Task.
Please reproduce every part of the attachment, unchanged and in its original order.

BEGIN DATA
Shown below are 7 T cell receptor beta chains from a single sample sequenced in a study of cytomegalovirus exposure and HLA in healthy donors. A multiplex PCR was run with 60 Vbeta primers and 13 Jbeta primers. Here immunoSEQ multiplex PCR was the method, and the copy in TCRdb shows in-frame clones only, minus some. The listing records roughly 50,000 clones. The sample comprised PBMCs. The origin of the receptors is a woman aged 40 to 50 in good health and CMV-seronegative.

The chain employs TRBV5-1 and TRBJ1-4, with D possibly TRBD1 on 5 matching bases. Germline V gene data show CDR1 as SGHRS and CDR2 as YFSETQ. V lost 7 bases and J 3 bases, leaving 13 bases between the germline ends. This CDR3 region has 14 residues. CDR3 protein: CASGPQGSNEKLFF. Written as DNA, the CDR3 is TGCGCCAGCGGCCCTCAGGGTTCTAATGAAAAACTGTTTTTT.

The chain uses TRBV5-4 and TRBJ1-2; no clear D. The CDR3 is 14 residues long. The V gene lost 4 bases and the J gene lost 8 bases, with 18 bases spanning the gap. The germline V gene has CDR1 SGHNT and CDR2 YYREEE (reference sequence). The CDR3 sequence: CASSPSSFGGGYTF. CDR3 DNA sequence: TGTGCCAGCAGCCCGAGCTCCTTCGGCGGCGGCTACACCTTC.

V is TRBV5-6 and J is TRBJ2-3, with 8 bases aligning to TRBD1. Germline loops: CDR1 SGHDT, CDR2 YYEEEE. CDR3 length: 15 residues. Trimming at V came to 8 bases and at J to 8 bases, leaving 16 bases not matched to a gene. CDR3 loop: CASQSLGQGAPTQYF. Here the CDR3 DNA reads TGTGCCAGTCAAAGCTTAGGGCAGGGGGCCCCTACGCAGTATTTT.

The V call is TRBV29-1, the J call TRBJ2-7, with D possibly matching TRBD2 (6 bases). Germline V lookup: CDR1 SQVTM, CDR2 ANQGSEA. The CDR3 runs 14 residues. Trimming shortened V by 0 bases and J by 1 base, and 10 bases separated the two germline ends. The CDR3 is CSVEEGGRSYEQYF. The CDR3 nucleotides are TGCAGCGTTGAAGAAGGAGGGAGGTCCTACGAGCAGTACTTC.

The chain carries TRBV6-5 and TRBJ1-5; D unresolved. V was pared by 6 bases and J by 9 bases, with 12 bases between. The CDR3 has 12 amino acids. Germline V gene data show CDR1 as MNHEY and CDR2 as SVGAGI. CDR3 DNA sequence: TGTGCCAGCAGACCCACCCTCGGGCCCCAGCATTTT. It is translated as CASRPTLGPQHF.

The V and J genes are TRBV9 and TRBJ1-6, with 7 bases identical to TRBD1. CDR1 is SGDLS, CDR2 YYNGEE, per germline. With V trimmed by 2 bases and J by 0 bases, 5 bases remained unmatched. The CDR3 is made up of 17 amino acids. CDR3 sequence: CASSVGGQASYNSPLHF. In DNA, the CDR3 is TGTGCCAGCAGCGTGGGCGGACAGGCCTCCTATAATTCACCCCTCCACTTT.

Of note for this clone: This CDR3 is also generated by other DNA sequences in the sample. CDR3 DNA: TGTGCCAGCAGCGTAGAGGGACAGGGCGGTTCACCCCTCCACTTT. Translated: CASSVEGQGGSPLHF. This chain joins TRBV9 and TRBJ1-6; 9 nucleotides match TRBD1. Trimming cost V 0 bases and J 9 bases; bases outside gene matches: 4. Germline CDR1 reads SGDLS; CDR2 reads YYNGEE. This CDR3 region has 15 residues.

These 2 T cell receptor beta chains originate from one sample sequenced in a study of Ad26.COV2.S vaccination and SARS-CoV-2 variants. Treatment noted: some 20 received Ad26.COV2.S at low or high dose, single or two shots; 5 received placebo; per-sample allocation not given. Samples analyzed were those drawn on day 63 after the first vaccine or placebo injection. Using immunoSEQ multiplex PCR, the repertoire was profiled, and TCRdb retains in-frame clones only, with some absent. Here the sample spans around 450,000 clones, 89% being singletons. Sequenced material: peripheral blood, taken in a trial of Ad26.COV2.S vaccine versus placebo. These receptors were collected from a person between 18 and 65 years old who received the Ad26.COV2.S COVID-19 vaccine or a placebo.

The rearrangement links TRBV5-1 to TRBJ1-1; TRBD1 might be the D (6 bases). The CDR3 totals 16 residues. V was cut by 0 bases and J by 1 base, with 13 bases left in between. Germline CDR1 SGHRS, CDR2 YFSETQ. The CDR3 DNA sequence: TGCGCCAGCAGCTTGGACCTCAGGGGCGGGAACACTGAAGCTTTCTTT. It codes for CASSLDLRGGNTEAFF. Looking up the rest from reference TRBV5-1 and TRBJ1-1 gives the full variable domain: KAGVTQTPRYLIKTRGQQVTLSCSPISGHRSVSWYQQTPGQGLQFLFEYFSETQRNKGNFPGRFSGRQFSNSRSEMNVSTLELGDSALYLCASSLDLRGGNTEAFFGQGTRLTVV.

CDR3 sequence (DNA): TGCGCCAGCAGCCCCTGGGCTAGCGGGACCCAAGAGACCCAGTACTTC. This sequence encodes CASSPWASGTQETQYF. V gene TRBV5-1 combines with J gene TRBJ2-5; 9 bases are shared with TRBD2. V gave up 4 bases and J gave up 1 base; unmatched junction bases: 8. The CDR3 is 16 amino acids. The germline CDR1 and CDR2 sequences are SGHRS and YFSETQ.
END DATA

Shown below are 7 T cell receptor beta chains from a single sample sequenced in a study of cytomegalovirus exposure and HLA in healthy donors. A multiplex PCR was run with 60 Vbeta primers and 13 Jbeta primers. Here immunoSEQ multiplex PCR was the method, and the copy in TCRdb shows in-frame clones only, minus some. The listing records roughly 50,000 clones. The sample comprised PBMCs. The origin of the receptors is a woman aged 40 to 50 in good health and CMV-seronegative.

The chain employs TRBV5-1 and TRBJ1-4, with D possibly TRBD1 on 5 matching bases. Germline V gene data show CDR1 as SGHRS and CDR2 as YFSETQ. V lost 7 bases and J 3 bases, leaving 13 bases between the germline ends. This CDR3 region has 14 residues. CDR3 protein: CASGPQGSNEKLFF. Written as DNA, the CDR3 is TGCGCCAGCGGCCCTCAGGGTTCTAATGAAAAACTGTTTTTT.

The chain uses TRBV5-4 and TRBJ1-2; no clear D. The CDR3 is 14 residues long. The V gene lost 4 bases and the J gene lost 8 bases, with 18 bases spanning the gap. The germline V gene has CDR1 SGHNT and CDR2 YYREEE (reference sequence). The CDR3 sequence: CASSPSSFGGGYTF. CDR3 DNA sequence: TGTGCCAGCAGCCCGAGCTCCTTCGGCGGCGGCTACACCTTC.

V is TRBV5-6 and J is TRBJ2-3, with 8 bases aligning to TRBD1. Germline loops: CDR1 SGHDT, CDR2 YYEEEE. CDR3 length: 15 residues. Trimming at V came to 8 bases and at J to 8 bases, leaving 16 bases not matched to a gene. CDR3 loop: CASQSLGQGAPTQYF. Here the CDR3 DNA reads TGTGCCAGTCAAAGCTTAGGGCAGGGGGCCCCTACGCAGTATTTT.

The V call is TRBV29-1, the J call TRBJ2-7, with D possibly matching TRBD2 (6 bases). Germline V lookup: CDR1 SQVTM, CDR2 ANQGSEA. The CDR3 runs 14 residues. Trimming shortened V by 0 bases and J by 1 base, and 10 bases separated the two germline ends. The CDR3 is CSVEEGGRSYEQYF. The CDR3 nucleotides are TGCAGCGTTGAAGAAGGAGGGAGGTCCTACGAGCAGTACTTC.

The chain carries TRBV6-5 and TRBJ1-5; D unresolved. V was pared by 6 bases and J by 9 bases, with 12 bases between. The CDR3 has 12 amino acids. Germline V gene data show CDR1 as MNHEY and CDR2 as SVGAGI. CDR3 DNA sequence: TGTGCCAGCAGACCCACCCTCGGGCCCCAGCATTTT. It is translated as CASRPTLGPQHF.

The V and J genes are TRBV9 and TRBJ1-6, with 7 bases identical to TRBD1. CDR1 is SGDLS, CDR2 YYNGEE, per germline. With V trimmed by 2 bases and J by 0 bases, 5 bases remained unmatched. The CDR3 is made up of 17 amino acids. CDR3 sequence: CASSVGGQASYNSPLHF. In DNA, the CDR3 is TGTGCCAGCAGCGTGGGCGGACAGGCCTCCTATAATTCACCCCTCCACTTT.

Of note for this clone: This CDR3 is also generated by other DNA sequences in the sample. CDR3 DNA: TGTGCCAGCAGCGTAGAGGGACAGGGCGGTTCACCCCTCCACTTT. Translated: CASSVEGQGGSPLHF. This chain joins TRBV9 and TRBJ1-6; 9 nucleotides match TRBD1. Trimming cost V 0 bases and J 9 bases; bases outside gene matches: 4. Germline CDR1 reads SGDLS; CDR2 reads YYNGEE. This CDR3 region has 15 residues.

These 2 T cell receptor beta chains originate from one sample sequenced in a study of Ad26.COV2.S vaccination and SARS-CoV-2 variants. Treatment noted: some 20 received Ad26.COV2.S at low or high dose, single or two shots; 5 received placebo; per-sample allocation not given. Samples analyzed were those drawn on day 63 after the first vaccine or placebo injection. Using immunoSEQ multiplex PCR, the repertoire was profiled, and TCRdb retains in-frame clones only, with some absent. Here the sample spans around 450,000 clones, 89% being singletons. Sequenced material: peripheral blood, taken in a trial of Ad26.COV2.S vaccine versus placebo. These receptors were collected from a person between 18 and 65 years old who received the Ad26.COV2.S COVID-19 vaccine or a placebo.

The rearrangement links TRBV5-1 to TRBJ1-1; TRBD1 might be the D (6 bases). The CDR3 totals 16 residues. V was cut by 0 bases and J by 1 base, with 13 bases left in between. Germline CDR1 SGHRS, CDR2 YFSETQ. The CDR3 DNA sequence: TGCGCCAGCAGCTTGGACCTCAGGGGCGGGAACACTGAAGCTTTCTTT. It codes for CASSLDLRGGNTEAFF. Looking up the rest from reference TRBV5-1 and TRBJ1-1 gives the full variable domain: KAGVTQTPRYLIKTRGQQVTLSCSPISGHRSVSWYQQTPGQGLQFLFEYFSETQRNKGNFPGRFSGRQFSNSRSEMNVSTLELGDSALYLCASSLDLRGGNTEAFFGQGTRLTVV.

CDR3 sequence (DNA): TGCGCCAGCAGCCCCTGGGCTAGCGGGACCCAAGAGACCCAGTACTTC. This sequence encodes CASSPWASGTQETQYF. V gene TRBV5-1 combines with J gene TRBJ2-5; 9 bases are shared with TRBD2. V gave up 4 bases and J gave up 1 base; unmatched junction bases: 8. The CDR3 is 16 amino acids. The germline CDR1 and CDR2 sequences are SGHRS and YFSETQ.